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Anonymous cartoon courtesy of the Jim Crow Museum of Racist Memorabilia and Michael Ray Charles’s (Forever Free) Tommy Hilnigguh (1999)

Though now taught as key works on a modern art history syllabus, Courbet’s Origin of the World (1866), Picasso’s Demoiselles d’Avignon (1907), and most everything Warhol-related (but especially his car crash/electric chair silkscreens) once shocked their viewing publics to the core. And on it goes, from Richard Serra’s Tilted Arc (1981) and the controversies it raised around the nature and purpose of site-specific work; to the inflammatory tactics of the Young British Artists (YBAs) of the 90s; from Jeff Koons’ massive depictions of explicit sexuality with his then-wife (1989-1991); to Kara Walker’s room-sized installations reflecting her alternative vision of a sexually depraved and cruelly violent antebellum south.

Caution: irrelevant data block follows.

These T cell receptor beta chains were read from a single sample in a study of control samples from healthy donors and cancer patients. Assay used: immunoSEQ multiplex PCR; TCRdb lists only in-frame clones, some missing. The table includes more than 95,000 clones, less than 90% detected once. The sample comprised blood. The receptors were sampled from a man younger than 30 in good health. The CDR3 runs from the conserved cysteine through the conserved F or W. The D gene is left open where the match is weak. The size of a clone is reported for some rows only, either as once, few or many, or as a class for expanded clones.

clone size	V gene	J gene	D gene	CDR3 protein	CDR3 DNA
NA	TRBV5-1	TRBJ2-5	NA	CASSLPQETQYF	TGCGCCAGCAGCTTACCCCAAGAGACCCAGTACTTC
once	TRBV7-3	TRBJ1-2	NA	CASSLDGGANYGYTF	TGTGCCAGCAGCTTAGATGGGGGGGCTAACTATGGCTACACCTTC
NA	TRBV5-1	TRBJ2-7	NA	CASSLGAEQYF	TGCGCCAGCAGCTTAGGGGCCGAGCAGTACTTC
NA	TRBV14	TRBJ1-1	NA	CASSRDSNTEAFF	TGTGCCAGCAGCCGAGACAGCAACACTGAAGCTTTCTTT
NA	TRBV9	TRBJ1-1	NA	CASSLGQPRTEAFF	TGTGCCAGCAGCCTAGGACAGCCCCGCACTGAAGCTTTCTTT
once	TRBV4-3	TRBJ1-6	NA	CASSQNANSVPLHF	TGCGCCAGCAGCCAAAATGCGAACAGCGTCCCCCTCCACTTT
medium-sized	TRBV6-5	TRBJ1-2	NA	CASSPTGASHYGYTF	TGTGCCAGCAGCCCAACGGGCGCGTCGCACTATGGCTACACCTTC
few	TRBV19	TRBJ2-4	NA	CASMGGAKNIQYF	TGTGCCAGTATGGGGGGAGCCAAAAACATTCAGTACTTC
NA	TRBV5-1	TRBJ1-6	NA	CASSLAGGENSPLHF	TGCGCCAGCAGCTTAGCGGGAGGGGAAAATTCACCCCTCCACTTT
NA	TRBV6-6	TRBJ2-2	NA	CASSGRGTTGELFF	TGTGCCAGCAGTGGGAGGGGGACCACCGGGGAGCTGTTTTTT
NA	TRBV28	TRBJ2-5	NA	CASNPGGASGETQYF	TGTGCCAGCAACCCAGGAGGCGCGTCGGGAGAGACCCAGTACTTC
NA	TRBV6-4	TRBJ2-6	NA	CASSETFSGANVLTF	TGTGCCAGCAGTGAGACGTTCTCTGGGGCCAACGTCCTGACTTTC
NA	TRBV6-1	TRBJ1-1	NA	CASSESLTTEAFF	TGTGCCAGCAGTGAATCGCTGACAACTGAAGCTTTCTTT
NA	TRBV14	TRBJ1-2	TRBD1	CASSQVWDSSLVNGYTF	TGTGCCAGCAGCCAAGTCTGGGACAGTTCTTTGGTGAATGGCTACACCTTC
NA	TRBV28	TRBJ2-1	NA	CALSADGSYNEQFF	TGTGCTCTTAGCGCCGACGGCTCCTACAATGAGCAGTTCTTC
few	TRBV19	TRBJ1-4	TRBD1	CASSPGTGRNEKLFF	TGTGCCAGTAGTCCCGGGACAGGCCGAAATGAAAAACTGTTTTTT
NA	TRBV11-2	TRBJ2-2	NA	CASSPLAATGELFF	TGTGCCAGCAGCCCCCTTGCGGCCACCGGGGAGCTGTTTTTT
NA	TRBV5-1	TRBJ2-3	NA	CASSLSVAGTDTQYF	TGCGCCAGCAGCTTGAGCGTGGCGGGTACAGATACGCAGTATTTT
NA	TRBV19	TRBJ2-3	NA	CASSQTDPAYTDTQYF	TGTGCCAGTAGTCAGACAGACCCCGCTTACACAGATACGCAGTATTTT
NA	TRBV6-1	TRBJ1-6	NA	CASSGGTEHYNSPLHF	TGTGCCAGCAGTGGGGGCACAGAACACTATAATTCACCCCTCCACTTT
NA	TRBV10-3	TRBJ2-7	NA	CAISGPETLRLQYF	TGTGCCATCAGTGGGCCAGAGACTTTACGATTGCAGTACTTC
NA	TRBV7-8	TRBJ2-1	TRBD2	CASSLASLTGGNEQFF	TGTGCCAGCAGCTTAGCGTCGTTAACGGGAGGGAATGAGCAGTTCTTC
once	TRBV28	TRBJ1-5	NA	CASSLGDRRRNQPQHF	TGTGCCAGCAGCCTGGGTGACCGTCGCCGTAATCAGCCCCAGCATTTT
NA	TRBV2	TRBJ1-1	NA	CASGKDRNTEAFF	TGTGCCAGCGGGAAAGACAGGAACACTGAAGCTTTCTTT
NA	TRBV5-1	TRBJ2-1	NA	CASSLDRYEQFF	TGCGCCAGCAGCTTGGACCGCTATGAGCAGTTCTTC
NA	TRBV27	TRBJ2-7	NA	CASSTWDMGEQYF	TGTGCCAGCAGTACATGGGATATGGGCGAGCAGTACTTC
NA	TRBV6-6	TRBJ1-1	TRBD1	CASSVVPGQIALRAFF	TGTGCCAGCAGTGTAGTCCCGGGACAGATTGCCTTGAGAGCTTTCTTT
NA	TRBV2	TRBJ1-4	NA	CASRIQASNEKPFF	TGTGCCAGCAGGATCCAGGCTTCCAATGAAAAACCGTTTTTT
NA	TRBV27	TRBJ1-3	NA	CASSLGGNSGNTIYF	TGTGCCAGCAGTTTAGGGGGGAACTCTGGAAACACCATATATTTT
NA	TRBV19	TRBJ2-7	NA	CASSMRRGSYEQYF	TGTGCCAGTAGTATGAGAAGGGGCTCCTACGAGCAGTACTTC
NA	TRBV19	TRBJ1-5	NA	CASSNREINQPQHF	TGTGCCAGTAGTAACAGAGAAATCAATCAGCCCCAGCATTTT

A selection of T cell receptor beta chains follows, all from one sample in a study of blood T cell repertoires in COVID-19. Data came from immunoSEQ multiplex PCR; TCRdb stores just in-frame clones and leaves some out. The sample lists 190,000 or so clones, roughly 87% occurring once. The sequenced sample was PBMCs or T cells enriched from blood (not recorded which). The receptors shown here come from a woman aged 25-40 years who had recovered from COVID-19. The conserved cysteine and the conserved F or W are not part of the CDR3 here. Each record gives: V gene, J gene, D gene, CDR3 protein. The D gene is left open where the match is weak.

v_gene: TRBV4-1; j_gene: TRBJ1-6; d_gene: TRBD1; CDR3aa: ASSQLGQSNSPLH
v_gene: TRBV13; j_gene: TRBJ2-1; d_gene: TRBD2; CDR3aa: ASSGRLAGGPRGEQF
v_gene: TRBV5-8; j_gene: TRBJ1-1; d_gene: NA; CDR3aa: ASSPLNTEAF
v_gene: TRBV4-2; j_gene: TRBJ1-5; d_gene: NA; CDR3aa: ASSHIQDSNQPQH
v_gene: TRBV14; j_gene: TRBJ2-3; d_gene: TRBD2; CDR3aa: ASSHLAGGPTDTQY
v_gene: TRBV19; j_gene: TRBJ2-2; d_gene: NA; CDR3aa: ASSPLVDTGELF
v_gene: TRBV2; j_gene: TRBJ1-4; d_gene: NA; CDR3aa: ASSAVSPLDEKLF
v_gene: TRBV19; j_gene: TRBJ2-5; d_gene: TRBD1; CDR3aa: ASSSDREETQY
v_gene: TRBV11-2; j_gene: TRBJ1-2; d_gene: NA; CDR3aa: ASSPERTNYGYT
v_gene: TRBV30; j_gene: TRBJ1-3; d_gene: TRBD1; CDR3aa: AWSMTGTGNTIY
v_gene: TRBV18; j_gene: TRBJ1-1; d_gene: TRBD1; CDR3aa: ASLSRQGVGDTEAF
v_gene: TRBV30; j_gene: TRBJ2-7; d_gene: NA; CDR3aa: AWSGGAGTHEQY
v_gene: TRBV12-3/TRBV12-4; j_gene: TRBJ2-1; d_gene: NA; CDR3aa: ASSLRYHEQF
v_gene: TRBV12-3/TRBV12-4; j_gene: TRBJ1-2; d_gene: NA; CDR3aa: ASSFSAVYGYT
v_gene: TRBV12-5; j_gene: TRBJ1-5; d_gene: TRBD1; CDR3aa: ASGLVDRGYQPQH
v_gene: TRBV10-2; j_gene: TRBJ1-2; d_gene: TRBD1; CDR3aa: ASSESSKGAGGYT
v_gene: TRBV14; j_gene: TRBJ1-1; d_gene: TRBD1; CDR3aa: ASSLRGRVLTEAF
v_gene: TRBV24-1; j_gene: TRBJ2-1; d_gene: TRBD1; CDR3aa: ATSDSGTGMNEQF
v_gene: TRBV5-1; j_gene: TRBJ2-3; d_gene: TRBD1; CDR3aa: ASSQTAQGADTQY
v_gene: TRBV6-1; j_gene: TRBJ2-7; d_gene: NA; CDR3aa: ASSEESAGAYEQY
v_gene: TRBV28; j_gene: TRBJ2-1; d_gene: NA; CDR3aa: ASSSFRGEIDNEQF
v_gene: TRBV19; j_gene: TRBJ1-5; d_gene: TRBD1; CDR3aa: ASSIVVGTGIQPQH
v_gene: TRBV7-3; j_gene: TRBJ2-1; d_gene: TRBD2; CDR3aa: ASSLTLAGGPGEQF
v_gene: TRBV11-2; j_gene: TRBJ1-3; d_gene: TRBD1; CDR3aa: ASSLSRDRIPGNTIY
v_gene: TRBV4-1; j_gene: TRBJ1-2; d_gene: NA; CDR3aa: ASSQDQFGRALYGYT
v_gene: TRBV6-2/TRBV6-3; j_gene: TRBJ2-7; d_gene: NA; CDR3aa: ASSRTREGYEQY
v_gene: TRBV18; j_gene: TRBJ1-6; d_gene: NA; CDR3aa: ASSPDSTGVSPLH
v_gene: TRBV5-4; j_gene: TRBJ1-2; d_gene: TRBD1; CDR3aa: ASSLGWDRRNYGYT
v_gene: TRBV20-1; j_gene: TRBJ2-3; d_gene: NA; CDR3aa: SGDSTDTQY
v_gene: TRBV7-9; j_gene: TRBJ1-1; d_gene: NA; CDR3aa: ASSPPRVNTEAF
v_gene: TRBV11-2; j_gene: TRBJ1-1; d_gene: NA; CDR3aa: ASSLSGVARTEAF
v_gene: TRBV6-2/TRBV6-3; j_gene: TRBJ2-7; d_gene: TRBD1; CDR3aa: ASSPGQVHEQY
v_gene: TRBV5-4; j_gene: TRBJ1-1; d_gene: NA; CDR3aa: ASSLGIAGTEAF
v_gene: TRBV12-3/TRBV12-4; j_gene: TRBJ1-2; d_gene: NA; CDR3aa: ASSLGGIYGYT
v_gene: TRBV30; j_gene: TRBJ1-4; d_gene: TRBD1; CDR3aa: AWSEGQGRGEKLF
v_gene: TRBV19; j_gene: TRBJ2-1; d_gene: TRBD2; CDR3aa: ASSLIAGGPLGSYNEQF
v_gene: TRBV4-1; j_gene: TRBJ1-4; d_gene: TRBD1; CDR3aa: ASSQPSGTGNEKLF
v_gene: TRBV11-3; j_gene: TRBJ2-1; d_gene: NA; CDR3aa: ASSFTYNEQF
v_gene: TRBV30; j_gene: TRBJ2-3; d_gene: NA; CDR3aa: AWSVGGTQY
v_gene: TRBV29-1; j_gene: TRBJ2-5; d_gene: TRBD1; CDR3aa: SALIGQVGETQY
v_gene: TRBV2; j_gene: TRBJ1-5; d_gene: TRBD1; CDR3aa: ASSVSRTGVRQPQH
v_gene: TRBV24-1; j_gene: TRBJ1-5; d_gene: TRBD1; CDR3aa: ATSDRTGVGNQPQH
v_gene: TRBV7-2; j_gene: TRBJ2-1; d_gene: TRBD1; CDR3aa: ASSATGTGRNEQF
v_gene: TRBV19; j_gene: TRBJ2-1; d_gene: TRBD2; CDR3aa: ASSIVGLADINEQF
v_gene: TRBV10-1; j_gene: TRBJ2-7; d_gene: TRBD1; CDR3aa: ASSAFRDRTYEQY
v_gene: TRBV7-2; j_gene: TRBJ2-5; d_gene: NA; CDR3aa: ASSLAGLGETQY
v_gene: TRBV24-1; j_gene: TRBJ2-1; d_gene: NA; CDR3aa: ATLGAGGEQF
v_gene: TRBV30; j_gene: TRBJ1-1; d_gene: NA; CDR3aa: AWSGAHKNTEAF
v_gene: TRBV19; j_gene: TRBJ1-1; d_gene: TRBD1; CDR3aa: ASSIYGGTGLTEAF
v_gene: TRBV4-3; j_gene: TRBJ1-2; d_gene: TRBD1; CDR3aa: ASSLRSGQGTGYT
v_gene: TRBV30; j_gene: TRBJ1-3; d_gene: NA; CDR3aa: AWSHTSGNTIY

So what is it about art and its capacity to shock us? Well, we were thrilled to find Color theory 8, A Shocking Negress?, a video by an educator and artist in Philadelphia named John T. In the video, he chronicles his “experiment” introducing the work of Kara Walker to his students, particularly her painting Negress Notes (Brown Follies) (1996-7). John’s engagement with Walker’s work prompts the questions: “Can a mere picture be shocking?” and “I very much like Kara Walker’s work. Does that make me a racist?” We hear from both him and his students as they debate the viability of the work and Walker’s intention to provoke or unsettle the viewer. Watch it here and if you have time, read the divisive comments on YouTube.